Because of this, Africa is now home to some of the world’s largest Christian and Muslim communities. Ethiopia’s Christian population, at 6 million in 1900, will grow to a projected 100 million in 2050. In Nigeria, the population in 1900 included 4.2 million Muslims and 180,000 Christians. Today, the country claims about 80 million of each faith, and each should grow by another 100 million by 2050. By then, the 10 countries with the largest Christian populations will include several African states, including Ethiopia, Nigeria, Congo, and probably Uganda. African Islam has also benefited mightily from these changes. The World Christian Database suggests that in 1900, the African continent had about 35 million Muslims, or 17 percent of the global total. Today that figure has increased to 27 percent, and it may be as much as one-third by 2050.
Not only will there be many more African Christians and Muslims, but they are also likely to be active and devoted in their religious practice and strongly resistant to secularization. African religiosity emerges strongly in most surveys, even if it is not quite uniform. Nowhere are there significant minorities rejecting or questioning the religious consensus, especially not such fundamental assumptions as the belief in God. In modern times, by far the most important trend in African Christianity has been toward especially enthusiastic, charismatic, and Pentecostal expressions of faith. Many of the newer churches use highly entrepreneurial forms of marketing and evangelism to spread that faith, commonly employing the most advanced technology. Little-known in the West, one of the main expressions of popular evangelical faith in Africa is the Nigerian-based video industry. Since the 1990s, hundreds of popular religious and charismatic videos have appeared, teaching doctrines of deliverance and sanctification while reminding believers of the dangers inherent in occult dabbling. Nigerian Christian videos enjoy distribution throughout Africa on satellite networks and cable channels, and are also easily available in North America and Europe. What’s more, while African countries have experienced economic development and many are enjoying a growing and vigorous middle class, social ideologies are still strongly in favor of parenthood and family. And persistently strong population growth means that this tendency is unlikely to change anytime soon.
What happens in Africa is very unlikely to stay in Africa. The astonishing growth of Christians there means that Africans comprise an ever-larger share of virtually all of the world’s religious denominations. To quote journalist John L. Allen Jr., “During the 20th century, the Catholic population of sub-Saharan Africa went from 1.9 million to more than 130 million—a staggering growth rate of 6,708 percent. Africans started the century as less than 1 percent of the global Catholic population, and finished it at around 16 percent.” There are now over 200 million African Catholics, whose numbers could double by 2050, when they would constitute a quarter of all believers. That proportion will probably rise as the century goes on. In the Anglican Communion, traditional centers such as England, Canada, and the United States have been dwarfed by the thriving and expanding churches of Nigeria, Uganda, Kenya, and South Africa. A similar dynamic is at work in the Catholic world. These changes are presenting internal challenges to these denominations over teachings on human sexuality, family life, and marriage.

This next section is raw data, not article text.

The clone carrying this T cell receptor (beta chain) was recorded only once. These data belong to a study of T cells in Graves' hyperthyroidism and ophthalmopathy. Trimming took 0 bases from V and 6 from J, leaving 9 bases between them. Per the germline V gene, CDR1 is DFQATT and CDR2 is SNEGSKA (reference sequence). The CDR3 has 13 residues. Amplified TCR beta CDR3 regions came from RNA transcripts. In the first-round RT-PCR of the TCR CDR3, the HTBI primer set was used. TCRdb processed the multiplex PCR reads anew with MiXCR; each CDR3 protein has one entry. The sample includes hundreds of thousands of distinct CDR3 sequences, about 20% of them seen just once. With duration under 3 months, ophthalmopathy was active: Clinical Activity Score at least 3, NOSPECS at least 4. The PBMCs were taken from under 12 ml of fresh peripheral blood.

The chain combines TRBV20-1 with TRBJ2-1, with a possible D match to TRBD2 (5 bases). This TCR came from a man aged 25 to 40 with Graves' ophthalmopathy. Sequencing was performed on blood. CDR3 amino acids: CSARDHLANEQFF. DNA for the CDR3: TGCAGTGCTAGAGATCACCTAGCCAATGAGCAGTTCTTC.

27% of the world’s Muslim population resides in Africa Tweet
These African believers will have growing influence within the governing councils of great denominations—and will alter the world’s religious picture in other ways as well. A country such as Uganda, for instance, had 5.5 million people in 1950, a figure that could potentially increase to 80 million by 2050, and the question arises of how a country of limited size could accommodate so many people. The answer, of course, is that it will not, because so many of them will emigrate to other countries where aging populations stand in such dire need of new people to perform jobs and pay taxes. And when these Africans go, they will take with them their churches and mosques, their religious movements and customs.
That African diaspora is underway. African churches are now firmly established in the United States in such urban centers as Houston and Atlanta. Houston in some ways is the Nigerian capital of America, with at least 25 African churches, some on a very impressive scale. African churches are also thriving throughout Europe, including in some unlikely settings. The most spectacular example is the Embassy of the Blessed Kingdom of God for All Nations, based in Kiev, Ukraine, founded and pastored by Nigerian-born Sunday Adelaja, which claims some 50,000 (mainly non-African) followers in Ukraine alone. In Britain, Africans lead the nation’s four largest megachurches. And the Nigerian Redeemed Christian Church of God operates in dozens of countries, growing so widely and quickly that it could well become a new global denomination.
Today, some African-founded churches in Europe are even reaching out with new missions to the African homelands of their members’ parents, in what we might term “double reverse mission.”
Back in 1920, Anglo-French writer Hilaire Belloc surveyed the state of Christianity and made the grandiose (and arrogant) assertion that “The faith is Europe, and Europe is the faith.” He believed not only that Christianity was inextricably linked to Europe and to people of European stock, but that the faith was also an integral part of European culture. Quite possibly, in another few decades, another observer might survey the world and remark with equal confidence that “The faith is Africa, and Africa is the faith.” That person would be no less wrong than Belloc—but the error would be understandable. For decades to come, the world’s religious maps are going to be ever more African.
Philip Jenkins is distinguished professor of history at the Institute for Studies of Religion at Baylor University.